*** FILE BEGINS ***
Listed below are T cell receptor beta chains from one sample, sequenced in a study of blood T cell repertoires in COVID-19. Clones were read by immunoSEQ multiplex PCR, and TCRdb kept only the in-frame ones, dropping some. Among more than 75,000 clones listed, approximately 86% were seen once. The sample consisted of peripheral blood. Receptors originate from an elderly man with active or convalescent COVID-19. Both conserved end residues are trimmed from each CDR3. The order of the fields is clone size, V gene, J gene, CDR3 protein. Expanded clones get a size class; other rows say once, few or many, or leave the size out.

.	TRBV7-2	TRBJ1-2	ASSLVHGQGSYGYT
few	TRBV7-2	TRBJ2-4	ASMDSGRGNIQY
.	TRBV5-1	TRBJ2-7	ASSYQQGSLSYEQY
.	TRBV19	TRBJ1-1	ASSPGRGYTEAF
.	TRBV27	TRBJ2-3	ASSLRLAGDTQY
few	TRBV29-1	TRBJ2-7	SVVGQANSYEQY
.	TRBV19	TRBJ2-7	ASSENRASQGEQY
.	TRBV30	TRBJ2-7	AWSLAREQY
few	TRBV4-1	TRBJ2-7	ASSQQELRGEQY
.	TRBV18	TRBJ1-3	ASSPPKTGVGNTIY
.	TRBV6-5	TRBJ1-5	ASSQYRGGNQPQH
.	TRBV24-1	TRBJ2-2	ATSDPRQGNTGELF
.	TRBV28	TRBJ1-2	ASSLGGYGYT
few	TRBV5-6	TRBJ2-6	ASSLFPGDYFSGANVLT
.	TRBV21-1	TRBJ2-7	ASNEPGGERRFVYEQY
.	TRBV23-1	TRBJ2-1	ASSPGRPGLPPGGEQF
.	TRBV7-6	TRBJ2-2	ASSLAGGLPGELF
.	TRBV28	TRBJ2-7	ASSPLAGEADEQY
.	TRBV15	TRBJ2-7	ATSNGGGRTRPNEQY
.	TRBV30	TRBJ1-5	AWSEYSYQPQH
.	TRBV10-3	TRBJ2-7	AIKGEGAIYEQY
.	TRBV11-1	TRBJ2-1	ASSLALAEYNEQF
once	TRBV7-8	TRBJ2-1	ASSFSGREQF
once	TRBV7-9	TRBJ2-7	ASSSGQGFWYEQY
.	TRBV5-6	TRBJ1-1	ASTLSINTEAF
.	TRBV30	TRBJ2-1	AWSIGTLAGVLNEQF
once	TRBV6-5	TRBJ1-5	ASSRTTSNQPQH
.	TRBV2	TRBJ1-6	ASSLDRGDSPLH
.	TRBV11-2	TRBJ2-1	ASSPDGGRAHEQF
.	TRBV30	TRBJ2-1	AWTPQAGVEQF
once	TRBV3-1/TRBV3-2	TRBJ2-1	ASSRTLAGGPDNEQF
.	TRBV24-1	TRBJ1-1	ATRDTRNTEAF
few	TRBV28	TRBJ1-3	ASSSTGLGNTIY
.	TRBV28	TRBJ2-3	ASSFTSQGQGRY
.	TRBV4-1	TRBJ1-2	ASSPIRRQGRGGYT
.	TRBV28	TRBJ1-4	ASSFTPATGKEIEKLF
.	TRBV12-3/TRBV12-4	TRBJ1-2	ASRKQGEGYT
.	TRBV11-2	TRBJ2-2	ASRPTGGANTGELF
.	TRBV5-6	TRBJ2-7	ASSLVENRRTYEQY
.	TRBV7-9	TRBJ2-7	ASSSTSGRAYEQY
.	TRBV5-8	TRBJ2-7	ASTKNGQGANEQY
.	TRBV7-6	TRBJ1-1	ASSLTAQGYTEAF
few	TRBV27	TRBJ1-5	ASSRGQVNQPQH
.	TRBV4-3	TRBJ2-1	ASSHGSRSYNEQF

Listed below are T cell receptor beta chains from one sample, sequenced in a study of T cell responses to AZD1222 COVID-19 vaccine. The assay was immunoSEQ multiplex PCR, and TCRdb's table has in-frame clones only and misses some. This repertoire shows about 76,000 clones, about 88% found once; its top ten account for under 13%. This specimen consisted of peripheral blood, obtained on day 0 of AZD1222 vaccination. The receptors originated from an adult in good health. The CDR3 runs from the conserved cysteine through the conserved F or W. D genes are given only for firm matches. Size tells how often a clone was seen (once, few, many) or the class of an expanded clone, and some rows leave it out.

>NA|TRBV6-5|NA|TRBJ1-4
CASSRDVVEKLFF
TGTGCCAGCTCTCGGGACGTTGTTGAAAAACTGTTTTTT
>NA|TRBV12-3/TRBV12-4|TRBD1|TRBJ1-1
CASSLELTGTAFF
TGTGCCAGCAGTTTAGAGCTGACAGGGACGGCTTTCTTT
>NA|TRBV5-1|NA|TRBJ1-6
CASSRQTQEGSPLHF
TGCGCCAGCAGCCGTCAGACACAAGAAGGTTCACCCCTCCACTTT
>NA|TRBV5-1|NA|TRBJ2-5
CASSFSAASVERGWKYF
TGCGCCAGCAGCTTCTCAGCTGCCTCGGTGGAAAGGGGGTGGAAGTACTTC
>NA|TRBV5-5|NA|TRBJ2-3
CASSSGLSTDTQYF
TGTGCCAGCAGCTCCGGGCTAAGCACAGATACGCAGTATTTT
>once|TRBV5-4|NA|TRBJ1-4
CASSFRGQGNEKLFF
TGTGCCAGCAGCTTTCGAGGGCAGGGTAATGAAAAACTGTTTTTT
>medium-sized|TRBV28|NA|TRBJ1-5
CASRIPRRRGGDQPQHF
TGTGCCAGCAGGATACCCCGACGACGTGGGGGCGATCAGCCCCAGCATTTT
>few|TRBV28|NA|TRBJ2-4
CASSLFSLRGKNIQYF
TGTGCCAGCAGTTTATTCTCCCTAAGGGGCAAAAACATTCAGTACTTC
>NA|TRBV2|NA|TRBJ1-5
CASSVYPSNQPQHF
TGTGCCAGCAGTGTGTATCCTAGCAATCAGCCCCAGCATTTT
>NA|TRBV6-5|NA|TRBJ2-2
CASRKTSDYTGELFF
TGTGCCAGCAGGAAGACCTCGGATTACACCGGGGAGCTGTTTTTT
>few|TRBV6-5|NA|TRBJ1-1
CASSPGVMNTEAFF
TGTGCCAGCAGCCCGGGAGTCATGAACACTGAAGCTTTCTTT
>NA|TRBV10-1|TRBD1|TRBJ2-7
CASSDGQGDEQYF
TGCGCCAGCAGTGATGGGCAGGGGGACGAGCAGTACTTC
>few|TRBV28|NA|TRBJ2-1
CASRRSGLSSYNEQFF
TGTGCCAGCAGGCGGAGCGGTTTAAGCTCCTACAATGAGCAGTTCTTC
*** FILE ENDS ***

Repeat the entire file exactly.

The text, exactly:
Listed below are T cell receptor beta chains from one sample, sequenced in a study of blood T cell repertoires in COVID-19. Clones were read by immunoSEQ multiplex PCR, and TCRdb kept only the in-frame ones, dropping some. Among more than 75,000 clones listed, approximately 86% were seen once. The sample consisted of peripheral blood. Receptors originate from an elderly man with active or convalescent COVID-19. Both conserved end residues are trimmed from each CDR3. The order of the fields is clone size, V gene, J gene, CDR3 protein. Expanded clones get a size class; other rows say once, few or many, or leave the size out.

.	TRBV7-2	TRBJ1-2	ASSLVHGQGSYGYT
few	TRBV7-2	TRBJ2-4	ASMDSGRGNIQY
.	TRBV5-1	TRBJ2-7	ASSYQQGSLSYEQY
.	TRBV19	TRBJ1-1	ASSPGRGYTEAF
.	TRBV27	TRBJ2-3	ASSLRLAGDTQY
few	TRBV29-1	TRBJ2-7	SVVGQANSYEQY
.	TRBV19	TRBJ2-7	ASSENRASQGEQY
.	TRBV30	TRBJ2-7	AWSLAREQY
few	TRBV4-1	TRBJ2-7	ASSQQELRGEQY
.	TRBV18	TRBJ1-3	ASSPPKTGVGNTIY
.	TRBV6-5	TRBJ1-5	ASSQYRGGNQPQH
.	TRBV24-1	TRBJ2-2	ATSDPRQGNTGELF
.	TRBV28	TRBJ1-2	ASSLGGYGYT
few	TRBV5-6	TRBJ2-6	ASSLFPGDYFSGANVLT
.	TRBV21-1	TRBJ2-7	ASNEPGGERRFVYEQY
.	TRBV23-1	TRBJ2-1	ASSPGRPGLPPGGEQF
.	TRBV7-6	TRBJ2-2	ASSLAGGLPGELF
.	TRBV28	TRBJ2-7	ASSPLAGEADEQY
.	TRBV15	TRBJ2-7	ATSNGGGRTRPNEQY
.	TRBV30	TRBJ1-5	AWSEYSYQPQH
.	TRBV10-3	TRBJ2-7	AIKGEGAIYEQY
.	TRBV11-1	TRBJ2-1	ASSLALAEYNEQF
once	TRBV7-8	TRBJ2-1	ASSFSGREQF
once	TRBV7-9	TRBJ2-7	ASSSGQGFWYEQY
.	TRBV5-6	TRBJ1-1	ASTLSINTEAF
.	TRBV30	TRBJ2-1	AWSIGTLAGVLNEQF
once	TRBV6-5	TRBJ1-5	ASSRTTSNQPQH
.	TRBV2	TRBJ1-6	ASSLDRGDSPLH
.	TRBV11-2	TRBJ2-1	ASSPDGGRAHEQF
.	TRBV30	TRBJ2-1	AWTPQAGVEQF
once	TRBV3-1/TRBV3-2	TRBJ2-1	ASSRTLAGGPDNEQF
.	TRBV24-1	TRBJ1-1	ATRDTRNTEAF
few	TRBV28	TRBJ1-3	ASSSTGLGNTIY
.	TRBV28	TRBJ2-3	ASSFTSQGQGRY
.	TRBV4-1	TRBJ1-2	ASSPIRRQGRGGYT
.	TRBV28	TRBJ1-4	ASSFTPATGKEIEKLF
.	TRBV12-3/TRBV12-4	TRBJ1-2	ASRKQGEGYT
.	TRBV11-2	TRBJ2-2	ASRPTGGANTGELF
.	TRBV5-6	TRBJ2-7	ASSLVENRRTYEQY
.	TRBV7-9	TRBJ2-7	ASSSTSGRAYEQY
.	TRBV5-8	TRBJ2-7	ASTKNGQGANEQY
.	TRBV7-6	TRBJ1-1	ASSLTAQGYTEAF
few	TRBV27	TRBJ1-5	ASSRGQVNQPQH
.	TRBV4-3	TRBJ2-1	ASSHGSRSYNEQF

Listed below are T cell receptor beta chains from one sample, sequenced in a study of T cell responses to AZD1222 COVID-19 vaccine. The assay was immunoSEQ multiplex PCR, and TCRdb's table has in-frame clones only and misses some. This repertoire shows about 76,000 clones, about 88% found once; its top ten account for under 13%. This specimen consisted of peripheral blood, obtained on day 0 of AZD1222 vaccination. The receptors originated from an adult in good health. The CDR3 runs from the conserved cysteine through the conserved F or W. D genes are given only for firm matches. Size tells how often a clone was seen (once, few, many) or the class of an expanded clone, and some rows leave it out.

>NA|TRBV6-5|NA|TRBJ1-4
CASSRDVVEKLFF
TGTGCCAGCTCTCGGGACGTTGTTGAAAAACTGTTTTTT
>NA|TRBV12-3/TRBV12-4|TRBD1|TRBJ1-1
CASSLELTGTAFF
TGTGCCAGCAGTTTAGAGCTGACAGGGACGGCTTTCTTT
>NA|TRBV5-1|NA|TRBJ1-6
CASSRQTQEGSPLHF
TGCGCCAGCAGCCGTCAGACACAAGAAGGTTCACCCCTCCACTTT
>NA|TRBV5-1|NA|TRBJ2-5
CASSFSAASVERGWKYF
TGCGCCAGCAGCTTCTCAGCTGCCTCGGTGGAAAGGGGGTGGAAGTACTTC
>NA|TRBV5-5|NA|TRBJ2-3
CASSSGLSTDTQYF
TGTGCCAGCAGCTCCGGGCTAAGCACAGATACGCAGTATTTT
>once|TRBV5-4|NA|TRBJ1-4
CASSFRGQGNEKLFF
TGTGCCAGCAGCTTTCGAGGGCAGGGTAATGAAAAACTGTTTTTT
>medium-sized|TRBV28|NA|TRBJ1-5
CASRIPRRRGGDQPQHF
TGTGCCAGCAGGATACCCCGACGACGTGGGGGCGATCAGCCCCAGCATTTT
>few|TRBV28|NA|TRBJ2-4
CASSLFSLRGKNIQYF
TGTGCCAGCAGTTTATTCTCCCTAAGGGGCAAAAACATTCAGTACTTC
>NA|TRBV2|NA|TRBJ1-5
CASSVYPSNQPQHF
TGTGCCAGCAGTGTGTATCCTAGCAATCAGCCCCAGCATTTT
>NA|TRBV6-5|NA|TRBJ2-2
CASRKTSDYTGELFF
TGTGCCAGCAGGAAGACCTCGGATTACACCGGGGAGCTGTTTTTT
>few|TRBV6-5|NA|TRBJ1-1
CASSPGVMNTEAFF
TGTGCCAGCAGCCCGGGAGTCATGAACACTGAAGCTTTCTTT
>NA|TRBV10-1|TRBD1|TRBJ2-7
CASSDGQGDEQYF
TGCGCCAGCAGTGATGGGCAGGGGGACGAGCAGTACTTC
>few|TRBV28|NA|TRBJ2-1
CASRRSGLSSYNEQFF
TGTGCCAGCAGGCGGAGCGGTTTAAGCTCCTACAATGAGCAGTTCTTC